Ironically, the only object to survive the intramural devastation is the family’s TV. Running somewhat counter to Haneke’s suggestion that The Seventh Continent hardly explores “the television phenomenon” to the extent some of his later works do, TV does not just shape the film’s aesthetic, but also penetrates it as an entity in and of itself. As the family lies moribund before the small screen, a late-night music program offers clips by Jennifer Rush and Meat Loaf. What’s striking here isn’t merely the juxtaposition between pop songs and family suicide, but the extent to which television ends up swallowing the family’s tragedy, with Haneke closing in on the TV static until this fills the whole screen. As the first chapter of a trilogy Haneke said was devoted to “communication which doesn’t communicate,” The Seventh Continent’s closing shot—with the static screen blinking in perpetuity, and no exchange taking place through it—feels like a mission statement.
Where The Seventh Continent makes TV’s infiltration explicit at the very end, Benny’s Video (1992) leaves it unambiguous from the preamble. Haneke’s sophomore feature centers on another act of unspeakable violence: the cold-blooded murder of a high school girl by a boy her age, eponymous Benny (Arno Frisch, who’d resurface in 1997 as one of the two deranged white-gloved psychopaths in Funny Games). Here again, the horror springs out of the dullest bourgeois settings. For Benny is a Viennese boy happy to fritter away his adolescence in the confines of his bedroom, where he toys with a whole arsenal of video equipment, and gapes at TV screens regurgitating anything from news reels to B-movies to CCTV footage he records from the street below.
From the outset, TV enters Benny’s Video as a means to crystallize and reproduce violence. Everything about Benny’s crime is mediated through the small screen. Benny and the unnamed girl he kills (Ingrid Stassner) meet at a video store. He lures her into his parents’ flat to show her his video kit and VHS tapes. Her death resembles—as far as the weapon is concerned, at least—the slaughter of a hog that’s captured on the home video with which the film opens. And the murder too, most importantly, is immortalized on camera, still rolling as Benny hobbles after the agonizing teen crawling on his bedroom’s floor, and finishes her.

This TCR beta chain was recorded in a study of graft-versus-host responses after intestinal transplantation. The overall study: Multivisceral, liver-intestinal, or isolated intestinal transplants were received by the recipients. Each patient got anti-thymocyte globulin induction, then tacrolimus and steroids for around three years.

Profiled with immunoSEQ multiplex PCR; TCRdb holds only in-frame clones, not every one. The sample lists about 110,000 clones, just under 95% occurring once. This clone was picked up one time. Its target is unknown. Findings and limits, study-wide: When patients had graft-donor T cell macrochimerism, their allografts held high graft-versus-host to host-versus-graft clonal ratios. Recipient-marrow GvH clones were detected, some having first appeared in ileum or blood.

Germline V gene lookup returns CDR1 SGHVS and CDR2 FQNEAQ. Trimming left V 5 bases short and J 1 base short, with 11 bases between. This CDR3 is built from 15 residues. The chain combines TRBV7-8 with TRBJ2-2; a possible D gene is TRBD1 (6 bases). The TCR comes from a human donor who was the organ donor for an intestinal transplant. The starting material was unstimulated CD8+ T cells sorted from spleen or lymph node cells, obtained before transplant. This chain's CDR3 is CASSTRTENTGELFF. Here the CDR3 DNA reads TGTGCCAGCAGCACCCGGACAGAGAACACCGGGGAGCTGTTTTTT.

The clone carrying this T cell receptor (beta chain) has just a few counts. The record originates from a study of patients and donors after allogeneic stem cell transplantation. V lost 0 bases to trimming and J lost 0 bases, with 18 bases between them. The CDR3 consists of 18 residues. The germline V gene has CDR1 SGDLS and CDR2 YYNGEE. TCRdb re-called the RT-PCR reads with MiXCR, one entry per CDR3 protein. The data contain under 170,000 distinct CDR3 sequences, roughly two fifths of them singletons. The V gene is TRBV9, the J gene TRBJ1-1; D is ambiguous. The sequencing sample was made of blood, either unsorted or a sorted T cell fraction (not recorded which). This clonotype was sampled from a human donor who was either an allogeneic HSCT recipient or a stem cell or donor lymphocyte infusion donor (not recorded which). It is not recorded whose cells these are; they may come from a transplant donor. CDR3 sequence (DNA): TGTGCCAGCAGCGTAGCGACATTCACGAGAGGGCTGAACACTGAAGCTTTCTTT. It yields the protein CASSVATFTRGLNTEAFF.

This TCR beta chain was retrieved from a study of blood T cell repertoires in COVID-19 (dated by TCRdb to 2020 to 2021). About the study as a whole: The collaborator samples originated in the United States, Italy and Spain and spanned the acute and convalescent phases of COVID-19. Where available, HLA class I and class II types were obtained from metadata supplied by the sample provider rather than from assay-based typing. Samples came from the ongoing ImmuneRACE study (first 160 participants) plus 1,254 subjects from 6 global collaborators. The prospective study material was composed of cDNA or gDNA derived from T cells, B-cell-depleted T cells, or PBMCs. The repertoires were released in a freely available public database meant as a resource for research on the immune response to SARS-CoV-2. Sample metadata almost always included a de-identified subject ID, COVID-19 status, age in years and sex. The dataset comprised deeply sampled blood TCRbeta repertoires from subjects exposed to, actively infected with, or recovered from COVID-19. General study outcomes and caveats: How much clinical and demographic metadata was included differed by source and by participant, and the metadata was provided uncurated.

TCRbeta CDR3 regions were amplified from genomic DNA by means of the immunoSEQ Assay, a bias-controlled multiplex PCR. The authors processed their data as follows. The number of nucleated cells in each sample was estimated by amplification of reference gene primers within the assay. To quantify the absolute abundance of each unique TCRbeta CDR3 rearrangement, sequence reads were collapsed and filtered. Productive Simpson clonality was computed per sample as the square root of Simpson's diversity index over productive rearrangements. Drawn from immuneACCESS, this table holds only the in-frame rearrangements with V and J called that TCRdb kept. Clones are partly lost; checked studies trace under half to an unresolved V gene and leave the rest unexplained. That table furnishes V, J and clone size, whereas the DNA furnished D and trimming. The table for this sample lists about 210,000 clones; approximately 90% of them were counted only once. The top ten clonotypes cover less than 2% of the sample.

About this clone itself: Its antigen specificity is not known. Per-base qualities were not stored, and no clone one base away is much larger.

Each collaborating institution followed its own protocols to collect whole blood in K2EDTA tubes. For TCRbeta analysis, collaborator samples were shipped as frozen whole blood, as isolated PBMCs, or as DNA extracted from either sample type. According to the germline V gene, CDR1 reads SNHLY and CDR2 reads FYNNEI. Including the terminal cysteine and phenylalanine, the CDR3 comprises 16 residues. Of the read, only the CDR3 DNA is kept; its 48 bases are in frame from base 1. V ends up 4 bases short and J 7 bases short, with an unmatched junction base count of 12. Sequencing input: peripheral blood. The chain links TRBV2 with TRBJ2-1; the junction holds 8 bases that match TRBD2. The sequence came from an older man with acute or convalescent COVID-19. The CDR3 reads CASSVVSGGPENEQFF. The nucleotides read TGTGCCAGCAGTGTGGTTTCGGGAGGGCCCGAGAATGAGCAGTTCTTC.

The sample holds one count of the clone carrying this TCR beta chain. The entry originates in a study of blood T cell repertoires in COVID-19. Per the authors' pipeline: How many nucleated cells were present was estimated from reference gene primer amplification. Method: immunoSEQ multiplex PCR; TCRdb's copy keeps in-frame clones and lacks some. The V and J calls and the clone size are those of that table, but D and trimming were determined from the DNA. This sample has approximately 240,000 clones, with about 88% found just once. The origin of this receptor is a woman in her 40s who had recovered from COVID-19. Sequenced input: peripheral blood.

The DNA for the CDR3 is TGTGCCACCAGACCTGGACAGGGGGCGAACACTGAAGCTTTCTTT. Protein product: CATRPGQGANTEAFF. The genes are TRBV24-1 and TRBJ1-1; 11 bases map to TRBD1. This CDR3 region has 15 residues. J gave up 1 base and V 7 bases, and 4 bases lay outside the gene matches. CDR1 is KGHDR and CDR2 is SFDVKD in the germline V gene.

Haneke has been infamously mum on the motivations behind his character’s actions, but the musings he offered critic Serge Toubiana on the boy’s behavior are eye-opening. “Benny thinks he can control things by incorporating them into video, [and that’s] a dangerous illusion… [The idea is that] if I have an image, I possess it.” In the media-saturated world Haneke dissects in Benny’s Video, the boy’s horrific act responds to an unarticulated longing to truly live through the experiences promised by the small screen. Television, framed as a simulacrum of reality, serves here as a crucial entry point to address the paranoias anchoring Benny’s Video as well as its protagonist’s inexplicable act. Which is why the words Benny gives his father (Ulrich Mühe) toward the film’s end are so illuminating. Only someone who’s as severed from the world as Benny could suggest, with the insouciant shrug Frisch gives as he stares into space, that he did what he did because he “wanted probably to see what it was like.. What Benny’s Video problematizes isn’t just the fact that television has substituted reality, but that it keeps regurgitating images of extreme violence that both numb people toward the horror, and make it viciously tantalizing.
Benny’s Video is not an easy watch. There’s something excruciating in the nonchalant swagger with which Benny saunters through the murder’s aftermath, as though none of it should ever remotely concern him. It’s a media-induced apathy that would be further dissected in 71 Fragments of a Chronology of Chance (1994). Haneke’s third feature pivots on the real-life killing spree Vienna witnessed on December 23, 1993, when a military cadet entered a city bank, shot three people dead, and killed himself in his car seconds later—all for no apparent reasons. Like the first two installments of Haneke’s (un)communication trilogy, this is a fragmented and elliptical non-explanation of a tragedy, a mosaic of seventy-one vignettes of various lengths unrelated to one another save for the final slaughter they all orbit toward. But even that link only becomes evident at the film’s very end. Much of what we know about the seventy-one micro-chapters and the characters populating them (a refugee street kid from Romania struggling to avoid deportation, a bank security officer and his spouse, a couple looking to adopt their first child, a bank clerk and her estranged old father, and of course, the cadet himself) comes in retrospect.